Janet, Back Witchu Again
Friday, October 17, 2008
Having risen up like Lazarus in gold lamé, Janet Jackson was so happy to be back onstage Wednesday night at Verizon Center that she looked as if she could've cried.
Of course, the 42-year-old pop singer is nearly -- and, sometimes, actually -- moved to tears at the same point in every one of her tightly scripted concerts, that point coming at about the midway mark, immediately following her 1997 hit "Together Again."
But this was different, right? Wednesday's performance was Jackson's first since a Sept. 28 show in Toronto, after which she was stricken with a mysterious illness that forced her to postpone seven consecutive dates on her Rock Witchu Tour. (Her reps finally explained this week that the singer had been suffering from migraines that created the sensation of vertigo.)
So here she was, reunited with her adoring public, performing "Together Again," the gloriously tuneful disco-pop anthem that was written as a celebration of friends who had died of AIDS but was taking on new meaning in the context of the comeback.
As the song concluded and the crowd roared, Jackson wrapped herself in her own embrace. The video camera zoomed in for a close-up; Jackson's eyes were welling up. "I love you so much, D.C.," she squeaked, sounding downright verklempt as the not-exactly-capacity crowd cheered ever louder.
If Jackson was still suffering symptoms of her vestibular migraine, then mainlining all that approbation seemed to cure her: After appearing listless and lethargic during parts of the show's first half, she was more energized down the stretch of the nearly 2 1/2 -hour pop spectacular, which featured eight costume changes, nine dancers doing tightly choreographed routines, and plenty of pyrotechnics.
"It feels good to be back after being down a little," said the singer, whose cascading mohawk made it appear as though she'd plopped a black Pomeranian atop her head.
Visually, the show was a bizarrely conceived mess, with an inconsistent, incongruous array of costumes (Jackson's lithe dancers were dressed one minute as sailors, another as extras from "The Mummy") and a stupefying mishmash of themes -- "Star Wars" and S&M among them.
Indeed, there were head-scratching video interludes featuring two different versions of Jackson's disembodied head (Good Janet and Evil Janet, presumably), the latter coming across like some sort of Sith Lord. Call her Darth Damita.
And when Jackson emerged in a dominatrix outfit to perform the cooing "Any Time, Any Place" and the new "Discipline" -- and, also, to bring one supplicant fan onstage for an interminable sadomasochistic skit -- her dancers, in their leather collars and facial harnesses, appeared to be heading to San Francisco's infamous Folsom Street Fair for an after-party.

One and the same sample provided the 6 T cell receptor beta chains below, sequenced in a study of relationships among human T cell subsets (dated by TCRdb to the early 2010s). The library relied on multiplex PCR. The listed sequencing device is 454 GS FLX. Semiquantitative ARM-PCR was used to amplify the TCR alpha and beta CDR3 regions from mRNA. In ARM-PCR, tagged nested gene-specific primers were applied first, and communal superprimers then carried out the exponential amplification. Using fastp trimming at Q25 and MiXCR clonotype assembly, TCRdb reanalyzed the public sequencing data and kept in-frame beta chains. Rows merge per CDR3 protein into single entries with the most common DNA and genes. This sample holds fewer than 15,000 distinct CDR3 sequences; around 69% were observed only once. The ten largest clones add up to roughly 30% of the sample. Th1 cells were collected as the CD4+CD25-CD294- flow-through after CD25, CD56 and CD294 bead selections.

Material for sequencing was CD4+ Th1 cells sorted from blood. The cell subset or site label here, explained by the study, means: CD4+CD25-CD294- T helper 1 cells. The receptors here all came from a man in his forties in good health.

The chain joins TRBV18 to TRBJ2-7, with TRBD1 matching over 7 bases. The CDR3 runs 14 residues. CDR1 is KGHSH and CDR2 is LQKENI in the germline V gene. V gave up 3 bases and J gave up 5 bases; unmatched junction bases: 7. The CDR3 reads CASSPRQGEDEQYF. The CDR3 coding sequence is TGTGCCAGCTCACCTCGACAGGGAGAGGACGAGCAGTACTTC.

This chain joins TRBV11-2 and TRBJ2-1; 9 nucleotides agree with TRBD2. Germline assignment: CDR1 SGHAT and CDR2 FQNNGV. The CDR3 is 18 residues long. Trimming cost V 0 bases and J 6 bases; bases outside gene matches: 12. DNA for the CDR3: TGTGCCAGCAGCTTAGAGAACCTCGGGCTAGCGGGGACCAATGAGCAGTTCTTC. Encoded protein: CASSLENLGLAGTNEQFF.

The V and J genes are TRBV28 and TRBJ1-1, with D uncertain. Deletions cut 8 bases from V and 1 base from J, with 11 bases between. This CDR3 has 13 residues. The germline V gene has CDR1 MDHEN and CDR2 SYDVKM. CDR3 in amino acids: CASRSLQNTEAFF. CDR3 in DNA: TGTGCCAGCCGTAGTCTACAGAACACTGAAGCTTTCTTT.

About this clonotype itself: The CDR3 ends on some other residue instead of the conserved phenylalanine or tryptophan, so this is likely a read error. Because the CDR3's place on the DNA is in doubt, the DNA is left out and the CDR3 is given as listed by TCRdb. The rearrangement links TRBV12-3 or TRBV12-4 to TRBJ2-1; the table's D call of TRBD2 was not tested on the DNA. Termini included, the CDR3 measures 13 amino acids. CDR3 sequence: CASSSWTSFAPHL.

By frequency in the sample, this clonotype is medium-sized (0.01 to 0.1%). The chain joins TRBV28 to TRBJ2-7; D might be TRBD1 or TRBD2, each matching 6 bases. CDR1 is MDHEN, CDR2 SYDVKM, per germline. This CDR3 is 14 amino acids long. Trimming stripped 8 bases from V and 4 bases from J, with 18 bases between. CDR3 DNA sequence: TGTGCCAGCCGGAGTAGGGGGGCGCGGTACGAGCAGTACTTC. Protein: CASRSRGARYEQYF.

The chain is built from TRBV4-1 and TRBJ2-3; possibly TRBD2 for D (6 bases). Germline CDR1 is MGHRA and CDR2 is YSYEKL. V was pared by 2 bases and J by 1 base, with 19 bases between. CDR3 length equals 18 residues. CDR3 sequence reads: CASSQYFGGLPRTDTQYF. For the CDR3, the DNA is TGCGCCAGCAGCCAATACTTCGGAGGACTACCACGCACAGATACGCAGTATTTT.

From a musical standpoint, though, the show was generous -- so long as one overlooked the fact that the "band" consisted of just a drummer, a keyboardist and a guy who alternated among bass, keyboards and what looked like a laptop. Where were those guitars, horns, rhythmic fills and background vocals coming from? During a fiery version of "Black Cat," rock guitarist Dave Navarro provided the obvious answer, contributing pealing licks via a recorded video.
As always, Jackson also did plenty of apparent lip-syncing, as her mouth movements didn't exactly match all the vocals. (What, you expect her to sing and dance? Remember: She's Michael's sister, not Prince's.)
The set included at least parts of 37 songs from Jackson's catalogue, dating all the way back to her self-titled 1982 debut, from which she performed the innocuous "Young Love" and "Say You Do" as part of a medley. She was big on medleys, even opening the concert with one made up of songs from her breakthrough album, "Control."
Jackson covered just about all her hits, the best of which (the spry "That's the Way Love Goes," the swaggering "Nasty," the breathy ballad "Again") featured memorable melodies that made her newer, more tuneless material ("So Excited," "So Much Betta") seem all the less appealing.
Remember when it was okay for artists to hold dual citizenship in both the Rhythm Nation and the Melody Nation? Ah, those were the days.
Perhaps that's why Jackson's star has been fading. Or maybe it's just that sustained relevancy is simply an impossibility in the pop space. Whatever the reason, Jackson's last two albums -- "20 Y.O.," released in 2006, and "Discipline," which came out in February -- have sold barely 1 million copies combined, according to Nielsen SoundScan.
Those are paltry numbers for an artist who once released multimillion sellers with regularity. But those who remain in Jackson's corner seem to love her unconditionally -- so much so that I saw several of them crying during the concert. Pretty sure that wasn't scripted.